Could Chicago host two NFL teams, eventually?

NFL: DEC 05 Cowboys at Bears
Getty Images

The renewed chatter regarding a possible new home for the Bears in Arlington Heights makes sense. Soldier Field is outdated. The team at some point could be up for sale, especially if estate-tax obligations compel the transfer of equity to outsiders. The possibility of a new, state-of-the-art venue potentially becomes critical to maximizing franchise value.

Here’s what maximizes the value of a new stadium: More games. So could Chicago become the third American city to host a pair of football teams in one stadium?

It’s not as crazy as it may sound at first blush. Stadium politics will compel some owners who can’t get free money to build or renovate stadiums in their existing cities to consider other alternatives. If Bears build their own stadium (like Rams owner Stan Kroenke has done), adding another team to the mix and the extra 10 home games per year that go along with it, a team in a market that can’t or won’t pay for all or most of a new or renovated stadium could be inclined to make the move.

Then there’s the issue of expansion. Although the league hasn’t begun to float that possibility, it’s looming. Legalized gambling cries out for increased inventory of things on which to bet. The 17-game season inevitably will become an 18-game season. Then, the only way to increase the number of games will be to increase the number of teams.

So where would a new team land? St. Louis? The pending Rams relocation litigation against the league possibly burns that bridge. San Diego? Good luck getting taxpayer money for a stadium there. San Antonio? The Texans and Cowboys would likely never tolerate another team wedged between their markets.

Other than London — which quite possibly will end up with two teams in its two NFL-ready stadiums — Chicago may be the only viable spot for a team. Especially if the relocation/expansion of a team to Chicago makes it more financially viable for the Bears to buy and build a replacement for Soldier Field.

26 responses to “Could Chicago host two NFL teams, eventually?

  1. It’s hard for me to say that the Bears are terribly ran, because there are worse teams. But when I see what the Dolphins & Bills are doing, the Bears have no choice BUT TO become better as an organization. It can be done!

  2. The Chargers are barely hanging on as a franchise. And they want to talk about expansion?

  3. NFL team generate revenue from TV and local fans. The Charger’s move to LA gives a lot of insight to the success of such a move. Its highly likely any team moving to Chicago is not one with a history of success. They are going to compete for fans with a team that is long entreched: it will be an uphill battle and empty stands are most likely unless they can win immediately.

  4. It would never work.

    Chicago is a Bears town and even I know that living in California

  5. The fan base here in the UK could certainly handle 2 teams due to the support and stadiums selling out so fast (every year) but surely they would go with 1 team first to see how it went

    The time difference / home / road is manageable, 4 weeks road / 8 or 9 weeks home (visiting teams go on a bye after) / 4 or 5 weeks road

  6. Mexico City, Toronto, Vancouver BC, San Antonio all come in mind. There’s room for growth as long as it’s smart.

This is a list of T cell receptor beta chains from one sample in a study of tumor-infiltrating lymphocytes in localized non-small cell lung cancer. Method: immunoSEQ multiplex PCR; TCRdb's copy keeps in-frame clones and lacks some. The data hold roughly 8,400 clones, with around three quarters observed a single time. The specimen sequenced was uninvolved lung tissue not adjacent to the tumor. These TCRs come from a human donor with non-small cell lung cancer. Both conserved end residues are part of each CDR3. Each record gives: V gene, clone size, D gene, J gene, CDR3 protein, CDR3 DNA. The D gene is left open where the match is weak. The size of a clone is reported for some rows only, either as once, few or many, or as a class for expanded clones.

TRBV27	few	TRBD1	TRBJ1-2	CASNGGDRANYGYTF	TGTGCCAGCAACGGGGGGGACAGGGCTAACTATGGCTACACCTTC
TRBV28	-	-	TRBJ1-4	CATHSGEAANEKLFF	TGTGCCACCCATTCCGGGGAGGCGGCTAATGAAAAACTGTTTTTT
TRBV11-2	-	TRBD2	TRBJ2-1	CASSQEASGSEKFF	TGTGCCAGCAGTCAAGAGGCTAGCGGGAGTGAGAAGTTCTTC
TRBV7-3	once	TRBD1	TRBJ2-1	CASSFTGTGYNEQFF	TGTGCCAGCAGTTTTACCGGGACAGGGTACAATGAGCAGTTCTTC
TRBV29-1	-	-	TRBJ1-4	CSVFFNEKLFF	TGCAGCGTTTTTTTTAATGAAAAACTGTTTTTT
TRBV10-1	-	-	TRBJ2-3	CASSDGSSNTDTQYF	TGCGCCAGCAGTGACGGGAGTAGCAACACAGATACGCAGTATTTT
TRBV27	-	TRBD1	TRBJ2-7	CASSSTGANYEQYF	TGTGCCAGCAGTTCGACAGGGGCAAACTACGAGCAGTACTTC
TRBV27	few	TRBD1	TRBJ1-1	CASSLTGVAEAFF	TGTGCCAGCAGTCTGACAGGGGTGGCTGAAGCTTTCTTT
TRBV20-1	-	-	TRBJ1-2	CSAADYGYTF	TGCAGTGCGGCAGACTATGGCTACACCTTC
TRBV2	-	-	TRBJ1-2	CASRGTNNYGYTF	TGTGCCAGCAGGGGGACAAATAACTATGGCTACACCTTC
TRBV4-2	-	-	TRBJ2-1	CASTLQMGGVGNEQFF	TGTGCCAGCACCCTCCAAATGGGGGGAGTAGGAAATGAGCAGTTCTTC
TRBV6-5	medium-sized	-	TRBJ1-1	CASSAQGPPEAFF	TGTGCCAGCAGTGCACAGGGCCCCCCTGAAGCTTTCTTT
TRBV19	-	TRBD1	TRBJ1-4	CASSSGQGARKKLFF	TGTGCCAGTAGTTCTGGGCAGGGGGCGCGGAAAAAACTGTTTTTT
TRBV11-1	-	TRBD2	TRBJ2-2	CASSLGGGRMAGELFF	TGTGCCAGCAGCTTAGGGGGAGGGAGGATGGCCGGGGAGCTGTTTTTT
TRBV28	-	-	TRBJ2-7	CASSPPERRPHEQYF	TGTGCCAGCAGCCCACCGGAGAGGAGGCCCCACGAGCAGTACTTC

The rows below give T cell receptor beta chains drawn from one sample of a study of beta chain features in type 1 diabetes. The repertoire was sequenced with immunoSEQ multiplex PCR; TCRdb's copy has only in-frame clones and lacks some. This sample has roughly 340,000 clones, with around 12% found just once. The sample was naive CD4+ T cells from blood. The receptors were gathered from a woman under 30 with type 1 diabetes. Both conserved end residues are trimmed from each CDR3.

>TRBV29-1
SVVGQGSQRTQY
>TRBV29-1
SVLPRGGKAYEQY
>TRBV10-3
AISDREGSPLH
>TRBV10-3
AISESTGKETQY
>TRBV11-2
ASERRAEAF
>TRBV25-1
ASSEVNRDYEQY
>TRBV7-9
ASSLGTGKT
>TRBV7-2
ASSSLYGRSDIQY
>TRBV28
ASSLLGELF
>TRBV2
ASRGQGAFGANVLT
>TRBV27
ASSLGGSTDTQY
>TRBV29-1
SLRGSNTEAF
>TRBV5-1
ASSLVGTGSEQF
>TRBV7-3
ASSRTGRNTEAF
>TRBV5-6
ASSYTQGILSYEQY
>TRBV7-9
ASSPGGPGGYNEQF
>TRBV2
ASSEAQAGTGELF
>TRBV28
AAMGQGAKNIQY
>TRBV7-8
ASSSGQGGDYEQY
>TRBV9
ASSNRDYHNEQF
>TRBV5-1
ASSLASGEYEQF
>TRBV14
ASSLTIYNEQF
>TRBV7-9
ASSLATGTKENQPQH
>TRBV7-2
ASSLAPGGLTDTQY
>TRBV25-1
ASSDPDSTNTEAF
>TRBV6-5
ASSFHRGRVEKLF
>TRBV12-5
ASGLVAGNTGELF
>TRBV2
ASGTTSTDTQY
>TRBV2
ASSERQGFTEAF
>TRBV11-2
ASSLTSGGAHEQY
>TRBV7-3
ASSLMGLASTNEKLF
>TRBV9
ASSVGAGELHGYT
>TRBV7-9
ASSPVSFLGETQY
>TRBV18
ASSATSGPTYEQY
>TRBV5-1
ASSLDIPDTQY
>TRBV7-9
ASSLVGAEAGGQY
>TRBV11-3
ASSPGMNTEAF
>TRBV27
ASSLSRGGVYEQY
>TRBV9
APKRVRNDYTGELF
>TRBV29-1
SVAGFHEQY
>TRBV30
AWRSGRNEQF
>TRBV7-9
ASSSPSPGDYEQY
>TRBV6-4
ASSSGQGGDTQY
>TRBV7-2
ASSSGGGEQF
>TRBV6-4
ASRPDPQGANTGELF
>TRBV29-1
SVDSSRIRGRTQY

7. No. Chicago once had two teams; the Chicago Cardinals left even before most baby boomers were born. They only loved the Bears. Boston and St Louis once had two baseball teams; nobody’s pining for either city to get a second baseball team either.

  8. I for one thinks Chicago deserves a NFL team because the Bears suren’t don’t rise to that level.

  9. Chicago had two teams until the Cardinals decamped from the south side to St. Louis.

    It tore the heart out of the south side — like the Dodgers leaving Brooklyn.

  10. The Bears are gone to Arlington Heights. Plus, the mayor of the city of Chicago could screw up a two car funeral. As high as taxes are in Chicago now, there is no way the Chicago populace would support funding a stadium to replace Soldier Field

  11. Bear fans say yes. We need another option. The first one isn’t really working out that well.

  12. Chicago already has two teams – half the city pulls for the Packers anyways.

  13. Sure, why not. Let’s reinforce the original meaning of “Chicago” by adding another team that stinks up the town!

  14. Yes it is as crazy as it seems. There’s not the remotest chance this will ever happen. Dream state.

  15. There sure as heck is a big enough population. It’s just a question of shifting loyalties, which is much easier to overcome in geographic areas without teams.

  16. domefieldadvantage says:
    June 18, 2021 at 12:43 pm
    The Bears are gone to Arlington Heights. Plus, the mayor of the city of Chicago could screw up a two car funeral. As high as taxes are in Chicago now, there is no way the Chicago populace would support funding a stadium to replace Soldier Field

    Sure sounds like a bunch of racist stuff to me.

    The mayor of chicago has done more in a year than you have done in your lifetime and probably two of your lifetimes.

    People continue to move to Chicago because it is a vibrant city that attracts smart growth.

    and despite what you truymperws say, 9 of thetwn most crime riuddent states are republcan. Illinois is not in the tpp 12.

  17. If you were starting a league totally from scratch then maybe, at least based purely on population. But the Bears have been the only team in town for decades and no newbie is going to overcome that. 30 years from now they’d still be “the new team” or “the other team” and no owner wants that.

Leave a Reply

You must be logged in to leave a comment. Not a member? Register now!

This site uses Akismet to reduce spam. Learn how your comment data is processed.